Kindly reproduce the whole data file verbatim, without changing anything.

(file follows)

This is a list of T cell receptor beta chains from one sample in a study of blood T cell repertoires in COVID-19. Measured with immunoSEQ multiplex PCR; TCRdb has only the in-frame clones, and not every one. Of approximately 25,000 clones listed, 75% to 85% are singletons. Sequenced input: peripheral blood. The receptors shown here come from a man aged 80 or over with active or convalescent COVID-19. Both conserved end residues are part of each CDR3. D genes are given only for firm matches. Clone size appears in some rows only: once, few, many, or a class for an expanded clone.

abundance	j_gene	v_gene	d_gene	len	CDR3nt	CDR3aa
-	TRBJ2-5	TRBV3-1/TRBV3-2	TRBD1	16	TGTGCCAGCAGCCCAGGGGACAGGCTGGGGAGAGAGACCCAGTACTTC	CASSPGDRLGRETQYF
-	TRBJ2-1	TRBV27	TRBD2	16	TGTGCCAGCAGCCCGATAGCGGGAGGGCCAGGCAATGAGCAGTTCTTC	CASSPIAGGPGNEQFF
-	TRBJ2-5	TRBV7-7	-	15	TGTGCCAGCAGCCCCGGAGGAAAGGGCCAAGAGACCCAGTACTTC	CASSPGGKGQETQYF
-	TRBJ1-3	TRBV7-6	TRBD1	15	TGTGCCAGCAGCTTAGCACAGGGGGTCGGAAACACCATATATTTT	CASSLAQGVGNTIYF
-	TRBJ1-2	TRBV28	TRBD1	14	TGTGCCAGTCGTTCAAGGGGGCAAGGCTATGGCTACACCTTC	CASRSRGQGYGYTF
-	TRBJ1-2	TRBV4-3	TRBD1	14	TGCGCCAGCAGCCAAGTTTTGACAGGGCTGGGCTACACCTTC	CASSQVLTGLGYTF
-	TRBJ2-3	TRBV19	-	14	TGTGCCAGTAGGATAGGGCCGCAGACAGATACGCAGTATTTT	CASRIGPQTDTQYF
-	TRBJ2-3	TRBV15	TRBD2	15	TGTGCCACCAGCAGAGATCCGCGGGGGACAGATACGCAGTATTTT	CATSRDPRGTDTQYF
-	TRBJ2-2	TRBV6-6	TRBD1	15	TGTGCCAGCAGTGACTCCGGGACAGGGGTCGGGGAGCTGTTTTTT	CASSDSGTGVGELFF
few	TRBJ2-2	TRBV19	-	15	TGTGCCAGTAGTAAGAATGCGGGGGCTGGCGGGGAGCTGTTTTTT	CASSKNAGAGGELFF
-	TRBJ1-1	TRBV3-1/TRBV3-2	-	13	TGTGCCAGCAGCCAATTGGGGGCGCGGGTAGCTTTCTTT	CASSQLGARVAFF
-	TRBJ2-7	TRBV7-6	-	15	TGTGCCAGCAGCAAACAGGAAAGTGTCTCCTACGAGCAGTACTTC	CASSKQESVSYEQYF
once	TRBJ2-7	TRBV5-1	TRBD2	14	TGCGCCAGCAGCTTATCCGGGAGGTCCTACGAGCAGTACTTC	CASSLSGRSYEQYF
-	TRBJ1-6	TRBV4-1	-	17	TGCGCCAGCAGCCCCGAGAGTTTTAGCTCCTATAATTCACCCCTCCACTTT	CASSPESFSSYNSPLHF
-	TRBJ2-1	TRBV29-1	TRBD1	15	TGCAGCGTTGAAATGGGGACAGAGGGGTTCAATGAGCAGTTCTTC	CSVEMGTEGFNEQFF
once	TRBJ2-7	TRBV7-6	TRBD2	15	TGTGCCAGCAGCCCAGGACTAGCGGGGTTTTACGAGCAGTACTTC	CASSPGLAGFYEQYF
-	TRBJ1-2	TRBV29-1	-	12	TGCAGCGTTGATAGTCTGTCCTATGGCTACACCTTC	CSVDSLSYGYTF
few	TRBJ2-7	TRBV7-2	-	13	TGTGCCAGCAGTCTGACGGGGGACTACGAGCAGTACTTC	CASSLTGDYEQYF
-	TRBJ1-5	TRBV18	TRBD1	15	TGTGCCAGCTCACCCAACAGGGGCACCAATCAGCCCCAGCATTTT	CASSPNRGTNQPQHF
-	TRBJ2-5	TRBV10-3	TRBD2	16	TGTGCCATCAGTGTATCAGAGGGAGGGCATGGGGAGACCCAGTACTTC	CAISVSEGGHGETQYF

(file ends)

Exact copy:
This is a list of T cell receptor beta chains from one sample in a study of blood T cell repertoires in COVID-19. Measured with immunoSEQ multiplex PCR; TCRdb has only the in-frame clones, and not every one. Of approximately 25,000 clones listed, 75% to 85% are singletons. Sequenced input: peripheral blood. The receptors shown here come from a man aged 80 or over with active or convalescent COVID-19. Both conserved end residues are part of each CDR3. D genes are given only for firm matches. Clone size appears in some rows only: once, few, many, or a class for an expanded clone.

abundance	j_gene	v_gene	d_gene	len	CDR3nt	CDR3aa
-	TRBJ2-5	TRBV3-1/TRBV3-2	TRBD1	16	TGTGCCAGCAGCCCAGGGGACAGGCTGGGGAGAGAGACCCAGTACTTC	CASSPGDRLGRETQYF
-	TRBJ2-1	TRBV27	TRBD2	16	TGTGCCAGCAGCCCGATAGCGGGAGGGCCAGGCAATGAGCAGTTCTTC	CASSPIAGGPGNEQFF
-	TRBJ2-5	TRBV7-7	-	15	TGTGCCAGCAGCCCCGGAGGAAAGGGCCAAGAGACCCAGTACTTC	CASSPGGKGQETQYF
-	TRBJ1-3	TRBV7-6	TRBD1	15	TGTGCCAGCAGCTTAGCACAGGGGGTCGGAAACACCATATATTTT	CASSLAQGVGNTIYF
-	TRBJ1-2	TRBV28	TRBD1	14	TGTGCCAGTCGTTCAAGGGGGCAAGGCTATGGCTACACCTTC	CASRSRGQGYGYTF
-	TRBJ1-2	TRBV4-3	TRBD1	14	TGCGCCAGCAGCCAAGTTTTGACAGGGCTGGGCTACACCTTC	CASSQVLTGLGYTF
-	TRBJ2-3	TRBV19	-	14	TGTGCCAGTAGGATAGGGCCGCAGACAGATACGCAGTATTTT	CASRIGPQTDTQYF
-	TRBJ2-3	TRBV15	TRBD2	15	TGTGCCACCAGCAGAGATCCGCGGGGGACAGATACGCAGTATTTT	CATSRDPRGTDTQYF
-	TRBJ2-2	TRBV6-6	TRBD1	15	TGTGCCAGCAGTGACTCCGGGACAGGGGTCGGGGAGCTGTTTTTT	CASSDSGTGVGELFF
few	TRBJ2-2	TRBV19	-	15	TGTGCCAGTAGTAAGAATGCGGGGGCTGGCGGGGAGCTGTTTTTT	CASSKNAGAGGELFF
-	TRBJ1-1	TRBV3-1/TRBV3-2	-	13	TGTGCCAGCAGCCAATTGGGGGCGCGGGTAGCTTTCTTT	CASSQLGARVAFF
-	TRBJ2-7	TRBV7-6	-	15	TGTGCCAGCAGCAAACAGGAAAGTGTCTCCTACGAGCAGTACTTC	CASSKQESVSYEQYF
once	TRBJ2-7	TRBV5-1	TRBD2	14	TGCGCCAGCAGCTTATCCGGGAGGTCCTACGAGCAGTACTTC	CASSLSGRSYEQYF
-	TRBJ1-6	TRBV4-1	-	17	TGCGCCAGCAGCCCCGAGAGTTTTAGCTCCTATAATTCACCCCTCCACTTT	CASSPESFSSYNSPLHF
-	TRBJ2-1	TRBV29-1	TRBD1	15	TGCAGCGTTGAAATGGGGACAGAGGGGTTCAATGAGCAGTTCTTC	CSVEMGTEGFNEQFF
once	TRBJ2-7	TRBV7-6	TRBD2	15	TGTGCCAGCAGCCCAGGACTAGCGGGGTTTTACGAGCAGTACTTC	CASSPGLAGFYEQYF
-	TRBJ1-2	TRBV29-1	-	12	TGCAGCGTTGATAGTCTGTCCTATGGCTACACCTTC	CSVDSLSYGYTF
few	TRBJ2-7	TRBV7-2	-	13	TGTGCCAGCAGTCTGACGGGGGACTACGAGCAGTACTTC	CASSLTGDYEQYF
-	TRBJ1-5	TRBV18	TRBD1	15	TGTGCCAGCTCACCCAACAGGGGCACCAATCAGCCCCAGCATTTT	CASSPNRGTNQPQHF
-	TRBJ2-5	TRBV10-3	TRBD2	16	TGTGCCATCAGTGTATCAGAGGGAGGGCATGGGGAGACCCAGTACTTC	CAISVSEGGHGETQYF